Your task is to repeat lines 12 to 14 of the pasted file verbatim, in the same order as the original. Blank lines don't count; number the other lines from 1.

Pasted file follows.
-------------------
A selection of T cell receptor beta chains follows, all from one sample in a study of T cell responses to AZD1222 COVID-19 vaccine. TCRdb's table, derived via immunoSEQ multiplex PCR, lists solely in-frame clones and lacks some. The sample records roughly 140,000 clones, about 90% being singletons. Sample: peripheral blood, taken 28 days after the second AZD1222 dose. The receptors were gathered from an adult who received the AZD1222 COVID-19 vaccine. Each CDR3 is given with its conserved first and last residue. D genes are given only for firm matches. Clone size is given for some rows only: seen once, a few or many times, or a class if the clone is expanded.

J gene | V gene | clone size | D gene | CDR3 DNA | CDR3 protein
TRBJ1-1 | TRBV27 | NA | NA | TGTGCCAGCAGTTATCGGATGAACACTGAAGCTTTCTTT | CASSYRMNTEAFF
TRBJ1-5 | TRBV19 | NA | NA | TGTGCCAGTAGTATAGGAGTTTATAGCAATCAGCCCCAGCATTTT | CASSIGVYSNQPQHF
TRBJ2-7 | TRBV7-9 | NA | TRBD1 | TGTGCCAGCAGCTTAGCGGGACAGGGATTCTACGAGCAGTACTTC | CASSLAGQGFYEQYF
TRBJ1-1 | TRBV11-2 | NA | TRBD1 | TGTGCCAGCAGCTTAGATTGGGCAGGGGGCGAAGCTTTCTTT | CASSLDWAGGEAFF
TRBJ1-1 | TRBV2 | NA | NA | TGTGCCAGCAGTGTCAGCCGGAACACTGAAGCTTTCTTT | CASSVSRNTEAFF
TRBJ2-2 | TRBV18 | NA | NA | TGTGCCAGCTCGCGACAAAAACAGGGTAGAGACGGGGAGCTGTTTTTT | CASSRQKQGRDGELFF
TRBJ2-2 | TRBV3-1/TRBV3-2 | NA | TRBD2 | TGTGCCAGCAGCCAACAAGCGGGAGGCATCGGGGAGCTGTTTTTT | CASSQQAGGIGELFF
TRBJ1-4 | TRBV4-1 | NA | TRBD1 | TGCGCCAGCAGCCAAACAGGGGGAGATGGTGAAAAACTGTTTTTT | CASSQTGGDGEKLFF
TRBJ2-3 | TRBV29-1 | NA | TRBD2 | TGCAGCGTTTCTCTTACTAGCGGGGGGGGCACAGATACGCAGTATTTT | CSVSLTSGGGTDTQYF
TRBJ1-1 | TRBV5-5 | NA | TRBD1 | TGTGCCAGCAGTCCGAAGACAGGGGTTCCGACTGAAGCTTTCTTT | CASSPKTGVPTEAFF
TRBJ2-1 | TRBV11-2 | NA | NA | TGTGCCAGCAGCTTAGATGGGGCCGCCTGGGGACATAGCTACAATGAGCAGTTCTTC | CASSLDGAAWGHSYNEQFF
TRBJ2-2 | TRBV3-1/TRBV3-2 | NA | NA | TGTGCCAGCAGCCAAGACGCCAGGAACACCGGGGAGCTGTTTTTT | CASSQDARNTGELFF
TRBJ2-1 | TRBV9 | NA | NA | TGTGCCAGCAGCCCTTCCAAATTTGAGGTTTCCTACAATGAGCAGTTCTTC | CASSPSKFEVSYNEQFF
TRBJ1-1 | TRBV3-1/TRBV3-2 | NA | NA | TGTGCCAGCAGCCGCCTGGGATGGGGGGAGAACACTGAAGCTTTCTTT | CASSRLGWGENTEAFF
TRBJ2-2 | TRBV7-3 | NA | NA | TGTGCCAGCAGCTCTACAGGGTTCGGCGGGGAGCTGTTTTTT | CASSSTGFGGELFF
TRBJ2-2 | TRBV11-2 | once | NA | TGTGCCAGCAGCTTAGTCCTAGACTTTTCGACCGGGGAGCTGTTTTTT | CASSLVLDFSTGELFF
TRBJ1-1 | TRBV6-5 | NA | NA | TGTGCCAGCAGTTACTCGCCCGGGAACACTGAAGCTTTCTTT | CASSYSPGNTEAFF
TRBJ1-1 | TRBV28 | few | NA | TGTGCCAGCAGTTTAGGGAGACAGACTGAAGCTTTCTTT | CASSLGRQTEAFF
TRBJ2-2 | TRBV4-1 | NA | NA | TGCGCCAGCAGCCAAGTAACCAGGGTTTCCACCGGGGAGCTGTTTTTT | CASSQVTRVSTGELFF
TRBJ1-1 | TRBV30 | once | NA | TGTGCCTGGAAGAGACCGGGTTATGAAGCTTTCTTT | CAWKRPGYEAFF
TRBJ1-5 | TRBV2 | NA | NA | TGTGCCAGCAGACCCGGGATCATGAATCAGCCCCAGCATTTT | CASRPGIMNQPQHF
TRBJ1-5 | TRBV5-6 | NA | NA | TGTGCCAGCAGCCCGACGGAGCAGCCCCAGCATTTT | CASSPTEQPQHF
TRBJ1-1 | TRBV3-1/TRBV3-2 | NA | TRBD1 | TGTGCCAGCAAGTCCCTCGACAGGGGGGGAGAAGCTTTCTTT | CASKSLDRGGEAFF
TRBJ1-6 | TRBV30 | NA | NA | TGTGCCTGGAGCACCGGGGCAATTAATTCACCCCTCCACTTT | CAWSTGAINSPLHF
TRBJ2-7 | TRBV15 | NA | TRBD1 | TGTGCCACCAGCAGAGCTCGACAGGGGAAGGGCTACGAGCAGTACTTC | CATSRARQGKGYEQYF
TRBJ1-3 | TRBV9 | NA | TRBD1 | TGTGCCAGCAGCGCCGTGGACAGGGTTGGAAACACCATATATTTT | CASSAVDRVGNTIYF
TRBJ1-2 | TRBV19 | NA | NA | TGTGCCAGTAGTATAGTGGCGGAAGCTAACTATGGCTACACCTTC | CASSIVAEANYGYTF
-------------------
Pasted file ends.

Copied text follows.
TRBJ1-1 | TRBV5-5 | NA | TRBD1 | TGTGCCAGCAGTCCGAAGACAGGGGTTCCGACTGAAGCTTTCTTT | CASSPKTGVPTEAFF
TRBJ2-1 | TRBV11-2 | NA | NA | TGTGCCAGCAGCTTAGATGGGGCCGCCTGGGGACATAGCTACAATGAGCAGTTCTTC | CASSLDGAAWGHSYNEQFF
TRBJ2-2 | TRBV3-1/TRBV3-2 | NA | NA | TGTGCCAGCAGCCAAGACGCCAGGAACACCGGGGAGCTGTTTTTT | CASSQDARNTGELFF